In my spare time, I work on a few side projects. Some are programming projects, including simple programs and libraries. Others involve automating tasks I perform frequently. I also do a lot of writing, although not all of my writing is public. Over the years, I've written a lot of stuff.


    I think these are the projects I'm currently working on. I dabble in a lot of things these days, so it is hard to keep track.


    You can find a few of my previous projects here. You can safely assume that anything not mentioned in the previous section is totally dead, mostly because I've moved on to other stuff and there was never a need for it. However, if you have interest in an old project of mine, don't hesitate to reach out! I'll probably be excited to give some pointers on usage and development at the very least.

    Here's a few old projects of mine that I was particularly proud of at the time, and, in hindsight, still am proud of, although they're no longer maintained.

    Tarballs of the source tree for each release of some of my projects can be easily obtained from the /pub directory of my web server, and some release folders also have a README that should contain documentation to build them. If you have enough interest in one of my projects, it would be a good idea to contact your software distribution's maintainers so they can add compiled builds to their software repositories, making it easier for you to install and use my software.

    More recent releases are provided with checksums and signatures. You can verify that the source tarballs published before January 17, 2022 haven't been corrupted or tampered with by using gpg --verify on the signature file. All tarballs published after January 17, 2022 are signed using OpenBSD signify(1) instead. The process is essentially the same: download my signify public key, and check it against the signature file and the tarball.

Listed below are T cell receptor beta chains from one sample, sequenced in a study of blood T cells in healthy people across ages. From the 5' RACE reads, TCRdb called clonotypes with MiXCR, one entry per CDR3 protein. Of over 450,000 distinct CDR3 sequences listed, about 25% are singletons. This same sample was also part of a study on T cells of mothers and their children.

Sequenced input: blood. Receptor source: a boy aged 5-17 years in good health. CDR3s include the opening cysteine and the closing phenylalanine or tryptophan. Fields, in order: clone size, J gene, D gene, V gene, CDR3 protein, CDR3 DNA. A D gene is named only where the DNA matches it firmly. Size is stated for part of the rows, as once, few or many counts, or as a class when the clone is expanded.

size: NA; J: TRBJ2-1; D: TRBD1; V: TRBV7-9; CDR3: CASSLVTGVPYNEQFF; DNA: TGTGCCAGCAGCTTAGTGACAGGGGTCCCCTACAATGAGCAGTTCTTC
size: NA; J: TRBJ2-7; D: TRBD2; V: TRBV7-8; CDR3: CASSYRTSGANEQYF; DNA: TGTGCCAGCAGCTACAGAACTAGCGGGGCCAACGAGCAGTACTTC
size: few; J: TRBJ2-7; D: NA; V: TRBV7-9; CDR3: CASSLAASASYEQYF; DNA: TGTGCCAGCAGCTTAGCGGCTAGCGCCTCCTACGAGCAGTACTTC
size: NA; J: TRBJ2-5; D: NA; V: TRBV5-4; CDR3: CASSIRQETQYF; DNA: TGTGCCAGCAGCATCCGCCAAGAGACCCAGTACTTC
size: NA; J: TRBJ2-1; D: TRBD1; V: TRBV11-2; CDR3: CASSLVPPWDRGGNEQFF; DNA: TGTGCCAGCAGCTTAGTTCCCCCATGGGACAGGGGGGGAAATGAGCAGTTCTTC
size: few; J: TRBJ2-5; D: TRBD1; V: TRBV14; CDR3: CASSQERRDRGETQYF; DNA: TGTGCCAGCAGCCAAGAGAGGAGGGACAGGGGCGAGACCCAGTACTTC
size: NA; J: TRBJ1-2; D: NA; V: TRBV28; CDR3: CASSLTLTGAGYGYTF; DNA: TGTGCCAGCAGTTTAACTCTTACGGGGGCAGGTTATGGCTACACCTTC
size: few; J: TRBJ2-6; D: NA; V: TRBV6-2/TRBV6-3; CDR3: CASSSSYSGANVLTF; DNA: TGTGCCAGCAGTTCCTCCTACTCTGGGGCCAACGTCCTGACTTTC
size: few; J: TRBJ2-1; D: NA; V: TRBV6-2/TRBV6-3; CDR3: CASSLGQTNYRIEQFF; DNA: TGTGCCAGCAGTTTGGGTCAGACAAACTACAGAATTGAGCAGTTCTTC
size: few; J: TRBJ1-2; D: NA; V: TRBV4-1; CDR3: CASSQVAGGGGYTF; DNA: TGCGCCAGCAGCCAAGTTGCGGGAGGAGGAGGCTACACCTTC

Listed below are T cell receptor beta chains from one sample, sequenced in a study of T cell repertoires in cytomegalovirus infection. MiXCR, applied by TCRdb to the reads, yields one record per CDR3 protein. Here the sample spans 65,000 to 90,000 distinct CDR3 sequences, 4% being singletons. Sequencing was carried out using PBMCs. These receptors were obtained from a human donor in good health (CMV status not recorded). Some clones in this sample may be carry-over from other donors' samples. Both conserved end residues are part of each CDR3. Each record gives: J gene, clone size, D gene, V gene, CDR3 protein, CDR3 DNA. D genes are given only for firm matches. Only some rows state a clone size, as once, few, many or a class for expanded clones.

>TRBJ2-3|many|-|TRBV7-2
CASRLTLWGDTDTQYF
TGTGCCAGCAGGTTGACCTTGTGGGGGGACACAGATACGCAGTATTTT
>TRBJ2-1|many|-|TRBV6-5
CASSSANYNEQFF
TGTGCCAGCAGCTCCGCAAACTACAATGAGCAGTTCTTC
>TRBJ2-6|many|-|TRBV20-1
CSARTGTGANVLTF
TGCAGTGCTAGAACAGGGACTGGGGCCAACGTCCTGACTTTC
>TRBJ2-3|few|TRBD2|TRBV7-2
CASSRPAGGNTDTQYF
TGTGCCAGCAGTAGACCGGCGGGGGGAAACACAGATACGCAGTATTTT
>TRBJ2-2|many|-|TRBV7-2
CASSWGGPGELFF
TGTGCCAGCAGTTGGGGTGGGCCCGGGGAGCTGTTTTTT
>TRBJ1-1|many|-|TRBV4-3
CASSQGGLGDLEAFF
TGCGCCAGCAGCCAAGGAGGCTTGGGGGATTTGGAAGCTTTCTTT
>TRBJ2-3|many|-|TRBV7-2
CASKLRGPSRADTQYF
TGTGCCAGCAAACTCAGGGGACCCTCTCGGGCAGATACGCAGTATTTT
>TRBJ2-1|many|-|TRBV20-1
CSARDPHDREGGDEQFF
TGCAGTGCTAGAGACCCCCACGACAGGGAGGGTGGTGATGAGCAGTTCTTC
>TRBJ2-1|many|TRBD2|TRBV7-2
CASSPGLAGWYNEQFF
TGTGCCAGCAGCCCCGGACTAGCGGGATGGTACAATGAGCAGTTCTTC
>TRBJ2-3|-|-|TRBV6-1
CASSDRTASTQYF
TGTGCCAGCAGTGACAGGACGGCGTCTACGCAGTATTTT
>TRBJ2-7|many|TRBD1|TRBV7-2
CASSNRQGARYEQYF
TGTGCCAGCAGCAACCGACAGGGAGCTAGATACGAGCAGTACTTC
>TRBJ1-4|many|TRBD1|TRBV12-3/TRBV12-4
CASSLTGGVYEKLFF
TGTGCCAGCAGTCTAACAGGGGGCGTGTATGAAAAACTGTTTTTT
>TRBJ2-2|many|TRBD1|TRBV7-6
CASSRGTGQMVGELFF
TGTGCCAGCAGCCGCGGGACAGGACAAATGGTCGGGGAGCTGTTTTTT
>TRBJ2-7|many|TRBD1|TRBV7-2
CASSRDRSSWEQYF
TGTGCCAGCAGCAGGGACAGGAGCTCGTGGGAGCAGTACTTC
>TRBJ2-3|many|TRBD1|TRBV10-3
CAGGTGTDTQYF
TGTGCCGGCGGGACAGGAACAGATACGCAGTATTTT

If the verification succeeds, you can be absolutely certain that the source tarball you downloaded is valid and from me, Jordan Bancino. For this to work, you must have my public key imported to your local trust database. The best way to obtain my public key would be directly from me via some physical means such as a flash drive or floppy disk. However, if you are reaching this page in a way that you trust and believe to be secure, you can download my public keys directly:

    You can also contact me via Matrix, and I can send you my keys that way.


    I would love to receive your contributions. My preferred way of accepting them is via Matrix. You can checkout my public projects' CVS modules and then generate patch files for your changes. Basic steps for this might look something like this:

    $ cvs -d checkout -P Telodendria $ cd Telodendria $ vi README.txt # Make your changes $ cvs diff -uNp > your-changes.patch

    You can then send me the generated patch file over Matrix. If you'd prefer, you can also make changes against the source tarballs published at the link above. Just extract the tarball two different locations, make your changes in one, and then generate the patch files against the other. I include these directions because I understand that not everyone uses CVS, let alone just for my projects. I'm not opposed to Git or anything, but CVS is built into OpenBSD, so that's what I use.

    You can checkout each one of my public projects over SSH. Use this as the CVS root:

    There is no password on the anoncvs account. There is also no push access to anything in the anoncvs chroot. If you try pushing to any of the modules, it will fail and possibly even screw up your local copy. Just don't try to push, and generate patch files instead.

    My server's SSH fingerprint is SHA256:/G6YFpbeXa6clHy3adk/64WIzZii+v10/UkDYsc01ks.

    I don't have a frontend for my CVS repository just yet, but you can use rsync to list all of my public projects:

    $ rsync


    If you're interested in receiving communications for my software projects, such as releases and important patches, you can join the public rooms on my Matrix homeserver. If you can't find a room, it's likely I haven't created it yet because nobody's expressed interest in it. Don't be shy, contact me for more information! If you want updates and changelogs for my software, I'd be more than happy to get a public Matrix room set up for that.

    © 2023 Jordan Bancino